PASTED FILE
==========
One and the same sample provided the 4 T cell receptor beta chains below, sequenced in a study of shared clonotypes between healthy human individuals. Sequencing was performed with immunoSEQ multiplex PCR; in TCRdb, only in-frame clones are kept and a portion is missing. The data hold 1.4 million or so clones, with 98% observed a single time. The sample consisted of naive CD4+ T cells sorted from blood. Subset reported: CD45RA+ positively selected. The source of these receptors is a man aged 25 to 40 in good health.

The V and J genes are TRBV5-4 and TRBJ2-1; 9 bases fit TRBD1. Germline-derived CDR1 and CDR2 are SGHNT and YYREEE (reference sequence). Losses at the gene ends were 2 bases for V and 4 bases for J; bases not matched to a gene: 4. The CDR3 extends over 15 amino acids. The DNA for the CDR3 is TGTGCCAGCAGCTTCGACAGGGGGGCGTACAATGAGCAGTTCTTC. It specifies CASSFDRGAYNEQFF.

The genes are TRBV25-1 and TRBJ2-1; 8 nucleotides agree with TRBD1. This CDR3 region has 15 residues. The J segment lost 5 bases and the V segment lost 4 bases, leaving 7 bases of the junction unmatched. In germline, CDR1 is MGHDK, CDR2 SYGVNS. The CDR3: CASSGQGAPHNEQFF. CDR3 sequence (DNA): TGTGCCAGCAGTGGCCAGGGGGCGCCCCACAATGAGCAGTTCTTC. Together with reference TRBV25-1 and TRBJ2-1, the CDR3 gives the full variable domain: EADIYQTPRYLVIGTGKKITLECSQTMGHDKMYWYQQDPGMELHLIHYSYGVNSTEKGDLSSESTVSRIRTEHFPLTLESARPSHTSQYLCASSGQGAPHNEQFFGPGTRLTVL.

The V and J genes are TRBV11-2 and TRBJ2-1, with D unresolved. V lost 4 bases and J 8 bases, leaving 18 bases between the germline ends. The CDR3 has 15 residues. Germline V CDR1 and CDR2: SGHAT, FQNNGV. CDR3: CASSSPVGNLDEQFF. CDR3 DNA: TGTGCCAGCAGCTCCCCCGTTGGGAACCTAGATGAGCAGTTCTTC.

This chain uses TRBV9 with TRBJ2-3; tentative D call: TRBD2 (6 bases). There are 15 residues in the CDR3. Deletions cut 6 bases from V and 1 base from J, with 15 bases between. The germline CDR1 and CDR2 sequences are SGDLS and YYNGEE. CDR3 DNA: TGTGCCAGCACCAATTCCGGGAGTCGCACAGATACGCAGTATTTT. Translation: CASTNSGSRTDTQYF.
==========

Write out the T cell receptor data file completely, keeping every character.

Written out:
One and the same sample provided the 4 T cell receptor beta chains below, sequenced in a study of shared clonotypes between healthy human individuals. Sequencing was performed with immunoSEQ multiplex PCR; in TCRdb, only in-frame clones are kept and a portion is missing. The data hold 1.4 million or so clones, with 98% observed a single time. The sample consisted of naive CD4+ T cells sorted from blood. Subset reported: CD45RA+ positively selected. The source of these receptors is a man aged 25 to 40 in good health.

The V and J genes are TRBV5-4 and TRBJ2-1; 9 bases fit TRBD1. Germline-derived CDR1 and CDR2 are SGHNT and YYREEE (reference sequence). Losses at the gene ends were 2 bases for V and 4 bases for J; bases not matched to a gene: 4. The CDR3 extends over 15 amino acids. The DNA for the CDR3 is TGTGCCAGCAGCTTCGACAGGGGGGCGTACAATGAGCAGTTCTTC. It specifies CASSFDRGAYNEQFF.

The genes are TRBV25-1 and TRBJ2-1; 8 nucleotides agree with TRBD1. This CDR3 region has 15 residues. The J segment lost 5 bases and the V segment lost 4 bases, leaving 7 bases of the junction unmatched. In germline, CDR1 is MGHDK, CDR2 SYGVNS. The CDR3: CASSGQGAPHNEQFF. CDR3 sequence (DNA): TGTGCCAGCAGTGGCCAGGGGGCGCCCCACAATGAGCAGTTCTTC. Together with reference TRBV25-1 and TRBJ2-1, the CDR3 gives the full variable domain: EADIYQTPRYLVIGTGKKITLECSQTMGHDKMYWYQQDPGMELHLIHYSYGVNSTEKGDLSSESTVSRIRTEHFPLTLESARPSHTSQYLCASSGQGAPHNEQFFGPGTRLTVL.

The V and J genes are TRBV11-2 and TRBJ2-1, with D unresolved. V lost 4 bases and J 8 bases, leaving 18 bases between the germline ends. The CDR3 has 15 residues. Germline V CDR1 and CDR2: SGHAT, FQNNGV. CDR3: CASSSPVGNLDEQFF. CDR3 DNA: TGTGCCAGCAGCTCCCCCGTTGGGAACCTAGATGAGCAGTTCTTC.

This chain uses TRBV9 with TRBJ2-3; tentative D call: TRBD2 (6 bases). There are 15 residues in the CDR3. Deletions cut 6 bases from V and 1 base from J, with 15 bases between. The germline CDR1 and CDR2 sequences are SGDLS and YYNGEE. CDR3 DNA: TGTGCCAGCACCAATTCCGGGAGTCGCACAGATACGCAGTATTTT. Translation: CASTNSGSRTDTQYF.